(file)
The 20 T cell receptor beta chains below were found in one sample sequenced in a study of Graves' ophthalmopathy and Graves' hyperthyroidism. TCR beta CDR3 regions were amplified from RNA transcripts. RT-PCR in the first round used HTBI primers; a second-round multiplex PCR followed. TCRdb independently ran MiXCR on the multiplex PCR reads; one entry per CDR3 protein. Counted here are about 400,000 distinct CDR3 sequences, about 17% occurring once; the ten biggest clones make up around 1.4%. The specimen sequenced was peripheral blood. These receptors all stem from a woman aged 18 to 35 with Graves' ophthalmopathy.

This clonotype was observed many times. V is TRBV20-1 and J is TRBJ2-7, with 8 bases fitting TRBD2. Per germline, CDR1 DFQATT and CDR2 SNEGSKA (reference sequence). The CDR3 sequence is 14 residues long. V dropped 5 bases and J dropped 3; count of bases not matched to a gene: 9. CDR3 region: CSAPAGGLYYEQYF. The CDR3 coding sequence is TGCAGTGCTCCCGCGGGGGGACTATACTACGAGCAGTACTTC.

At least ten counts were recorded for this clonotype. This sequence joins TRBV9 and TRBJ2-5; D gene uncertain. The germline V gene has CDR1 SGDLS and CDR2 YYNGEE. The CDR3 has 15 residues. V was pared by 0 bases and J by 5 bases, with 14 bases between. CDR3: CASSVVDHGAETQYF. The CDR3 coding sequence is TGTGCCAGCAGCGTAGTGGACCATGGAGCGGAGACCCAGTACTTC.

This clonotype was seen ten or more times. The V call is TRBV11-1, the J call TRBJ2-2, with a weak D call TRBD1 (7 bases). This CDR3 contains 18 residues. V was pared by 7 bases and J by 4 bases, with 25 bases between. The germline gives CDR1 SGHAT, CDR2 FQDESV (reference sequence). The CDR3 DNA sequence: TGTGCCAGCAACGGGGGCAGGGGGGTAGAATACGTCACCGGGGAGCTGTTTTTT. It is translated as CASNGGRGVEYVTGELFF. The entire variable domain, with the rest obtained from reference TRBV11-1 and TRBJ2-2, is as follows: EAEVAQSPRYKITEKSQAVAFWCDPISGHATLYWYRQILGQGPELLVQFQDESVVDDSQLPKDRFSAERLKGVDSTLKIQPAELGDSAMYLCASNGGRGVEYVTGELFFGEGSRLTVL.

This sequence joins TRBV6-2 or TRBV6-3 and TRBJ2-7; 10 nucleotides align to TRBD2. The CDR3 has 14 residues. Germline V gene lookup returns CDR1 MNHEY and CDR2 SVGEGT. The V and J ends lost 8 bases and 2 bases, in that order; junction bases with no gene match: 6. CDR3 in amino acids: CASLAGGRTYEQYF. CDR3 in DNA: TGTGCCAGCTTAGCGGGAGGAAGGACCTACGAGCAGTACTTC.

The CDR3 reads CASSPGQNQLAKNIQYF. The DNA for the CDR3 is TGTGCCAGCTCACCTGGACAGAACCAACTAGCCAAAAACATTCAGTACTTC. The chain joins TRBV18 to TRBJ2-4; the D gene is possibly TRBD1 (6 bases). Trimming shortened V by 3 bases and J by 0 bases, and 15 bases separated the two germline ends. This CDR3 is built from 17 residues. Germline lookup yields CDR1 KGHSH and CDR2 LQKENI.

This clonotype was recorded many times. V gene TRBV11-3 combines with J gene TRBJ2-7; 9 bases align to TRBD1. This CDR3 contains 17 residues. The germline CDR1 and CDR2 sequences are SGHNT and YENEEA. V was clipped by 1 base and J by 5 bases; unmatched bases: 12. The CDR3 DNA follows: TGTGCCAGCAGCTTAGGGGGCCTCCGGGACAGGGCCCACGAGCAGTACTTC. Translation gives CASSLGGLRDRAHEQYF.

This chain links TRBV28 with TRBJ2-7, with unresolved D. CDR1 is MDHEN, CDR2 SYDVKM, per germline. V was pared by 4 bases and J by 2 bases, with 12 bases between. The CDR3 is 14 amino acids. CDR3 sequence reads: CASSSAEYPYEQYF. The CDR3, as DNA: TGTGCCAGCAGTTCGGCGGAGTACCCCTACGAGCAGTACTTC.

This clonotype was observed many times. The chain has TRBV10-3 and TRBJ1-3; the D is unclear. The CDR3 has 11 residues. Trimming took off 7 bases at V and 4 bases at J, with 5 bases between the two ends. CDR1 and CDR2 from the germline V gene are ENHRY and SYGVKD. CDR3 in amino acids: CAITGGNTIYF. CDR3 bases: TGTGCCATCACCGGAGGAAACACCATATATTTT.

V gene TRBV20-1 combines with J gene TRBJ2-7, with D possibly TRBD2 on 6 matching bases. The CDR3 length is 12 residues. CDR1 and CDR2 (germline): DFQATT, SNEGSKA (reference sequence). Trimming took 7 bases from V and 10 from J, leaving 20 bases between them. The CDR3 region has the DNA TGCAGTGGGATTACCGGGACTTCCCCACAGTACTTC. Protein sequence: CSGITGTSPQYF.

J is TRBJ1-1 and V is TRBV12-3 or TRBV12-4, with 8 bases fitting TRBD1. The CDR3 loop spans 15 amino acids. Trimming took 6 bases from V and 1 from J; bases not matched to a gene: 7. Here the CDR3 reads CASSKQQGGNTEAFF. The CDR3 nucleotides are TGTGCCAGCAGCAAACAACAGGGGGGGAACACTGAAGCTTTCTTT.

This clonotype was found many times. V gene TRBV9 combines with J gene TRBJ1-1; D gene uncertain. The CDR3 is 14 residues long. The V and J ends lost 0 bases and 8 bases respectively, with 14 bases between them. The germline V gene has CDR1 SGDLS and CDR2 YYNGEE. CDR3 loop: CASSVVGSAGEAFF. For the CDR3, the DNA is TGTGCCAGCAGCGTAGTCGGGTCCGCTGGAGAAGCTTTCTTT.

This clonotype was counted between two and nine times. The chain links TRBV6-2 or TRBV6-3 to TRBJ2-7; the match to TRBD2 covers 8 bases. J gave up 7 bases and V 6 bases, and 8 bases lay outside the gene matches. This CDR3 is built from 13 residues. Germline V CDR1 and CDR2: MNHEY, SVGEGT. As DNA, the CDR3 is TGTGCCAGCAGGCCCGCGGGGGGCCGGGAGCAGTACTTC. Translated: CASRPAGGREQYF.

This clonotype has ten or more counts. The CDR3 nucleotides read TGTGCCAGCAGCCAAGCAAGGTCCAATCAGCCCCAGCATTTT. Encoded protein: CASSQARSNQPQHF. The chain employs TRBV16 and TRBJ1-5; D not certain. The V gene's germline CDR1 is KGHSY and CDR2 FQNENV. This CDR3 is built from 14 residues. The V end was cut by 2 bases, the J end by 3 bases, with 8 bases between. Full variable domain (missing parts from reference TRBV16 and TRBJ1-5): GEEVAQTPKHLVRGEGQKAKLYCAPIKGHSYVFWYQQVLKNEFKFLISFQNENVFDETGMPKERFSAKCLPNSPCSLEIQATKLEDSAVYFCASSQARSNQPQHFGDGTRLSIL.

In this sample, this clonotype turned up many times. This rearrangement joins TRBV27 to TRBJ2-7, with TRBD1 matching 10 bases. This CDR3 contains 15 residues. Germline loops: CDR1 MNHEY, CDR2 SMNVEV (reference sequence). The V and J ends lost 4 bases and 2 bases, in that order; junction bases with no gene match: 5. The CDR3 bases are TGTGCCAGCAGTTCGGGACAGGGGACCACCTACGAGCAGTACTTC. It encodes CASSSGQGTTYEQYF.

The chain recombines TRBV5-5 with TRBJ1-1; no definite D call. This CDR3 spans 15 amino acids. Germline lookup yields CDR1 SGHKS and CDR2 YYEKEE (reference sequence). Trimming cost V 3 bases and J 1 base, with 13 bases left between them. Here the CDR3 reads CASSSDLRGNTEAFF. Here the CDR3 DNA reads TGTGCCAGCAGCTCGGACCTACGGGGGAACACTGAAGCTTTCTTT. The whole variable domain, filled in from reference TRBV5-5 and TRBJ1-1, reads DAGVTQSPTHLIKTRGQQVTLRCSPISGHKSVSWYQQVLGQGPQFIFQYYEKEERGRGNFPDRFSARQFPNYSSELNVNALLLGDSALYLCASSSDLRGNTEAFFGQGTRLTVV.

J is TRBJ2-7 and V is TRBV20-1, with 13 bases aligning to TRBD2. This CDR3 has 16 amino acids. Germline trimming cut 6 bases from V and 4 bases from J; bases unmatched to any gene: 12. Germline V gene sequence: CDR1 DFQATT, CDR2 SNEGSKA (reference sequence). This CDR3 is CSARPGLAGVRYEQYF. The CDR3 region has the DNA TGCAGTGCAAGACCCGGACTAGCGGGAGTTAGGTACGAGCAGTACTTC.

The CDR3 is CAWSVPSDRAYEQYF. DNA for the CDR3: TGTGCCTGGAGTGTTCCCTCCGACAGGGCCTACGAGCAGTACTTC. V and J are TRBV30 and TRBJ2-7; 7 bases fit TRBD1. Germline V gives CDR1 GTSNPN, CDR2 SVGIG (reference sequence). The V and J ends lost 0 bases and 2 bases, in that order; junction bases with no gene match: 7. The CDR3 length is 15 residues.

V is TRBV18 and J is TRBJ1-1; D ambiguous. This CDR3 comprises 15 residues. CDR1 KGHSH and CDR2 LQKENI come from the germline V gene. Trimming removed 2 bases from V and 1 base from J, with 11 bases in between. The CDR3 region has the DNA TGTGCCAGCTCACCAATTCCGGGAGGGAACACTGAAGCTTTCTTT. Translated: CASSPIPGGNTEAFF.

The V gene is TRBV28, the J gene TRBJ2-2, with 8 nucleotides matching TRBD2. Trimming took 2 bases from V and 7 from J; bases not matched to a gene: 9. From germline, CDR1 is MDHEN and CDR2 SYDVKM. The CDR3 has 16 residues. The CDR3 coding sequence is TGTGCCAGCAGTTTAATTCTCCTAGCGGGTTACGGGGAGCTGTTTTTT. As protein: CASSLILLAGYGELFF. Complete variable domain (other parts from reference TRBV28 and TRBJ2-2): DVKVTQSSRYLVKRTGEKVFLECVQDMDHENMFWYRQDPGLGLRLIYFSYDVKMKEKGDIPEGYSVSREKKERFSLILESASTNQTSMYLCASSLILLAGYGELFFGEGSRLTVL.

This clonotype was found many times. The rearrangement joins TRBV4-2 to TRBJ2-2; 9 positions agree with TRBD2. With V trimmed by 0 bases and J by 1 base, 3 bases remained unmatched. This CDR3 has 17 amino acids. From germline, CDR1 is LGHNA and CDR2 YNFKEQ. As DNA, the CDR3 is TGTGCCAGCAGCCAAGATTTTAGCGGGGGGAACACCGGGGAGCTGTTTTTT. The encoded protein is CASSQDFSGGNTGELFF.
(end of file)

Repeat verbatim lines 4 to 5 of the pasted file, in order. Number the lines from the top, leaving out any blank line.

This clonotype was seen ten or more times. The V call is TRBV11-1, the J call TRBJ2-2, with a weak D call TRBD1 (7 bases). This CDR3 contains 18 residues. V was pared by 7 bases and J by 4 bases, with 25 bases between. The germline gives CDR1 SGHAT, CDR2 FQDESV (reference sequence). The CDR3 DNA sequence: TGTGCCAGCAACGGGGGCAGGGGGGTAGAATACGTCACCGGGGAGCTGTTTTTT. It is translated as CASNGGRGVEYVTGELFF. The entire variable domain, with the rest obtained from reference TRBV11-1 and TRBJ2-2, is as follows: EAEVAQSPRYKITEKSQAVAFWCDPISGHATLYWYRQILGQGPELLVQFQDESVVDDSQLPKDRFSAERLKGVDSTLKIQPAELGDSAMYLCASNGGRGVEYVTGELFFGEGSRLTVL.

This sequence joins TRBV6-2 or TRBV6-3 and TRBJ2-7; 10 nucleotides align to TRBD2. The CDR3 has 14 residues. Germline V gene lookup returns CDR1 MNHEY and CDR2 SVGEGT. The V and J ends lost 8 bases and 2 bases, in that order; junction bases with no gene match: 6. CDR3 in amino acids: CASLAGGRTYEQYF. CDR3 in DNA: TGTGCCAGCTTAGCGGGAGGAAGGACCTACGAGCAGTACTTC.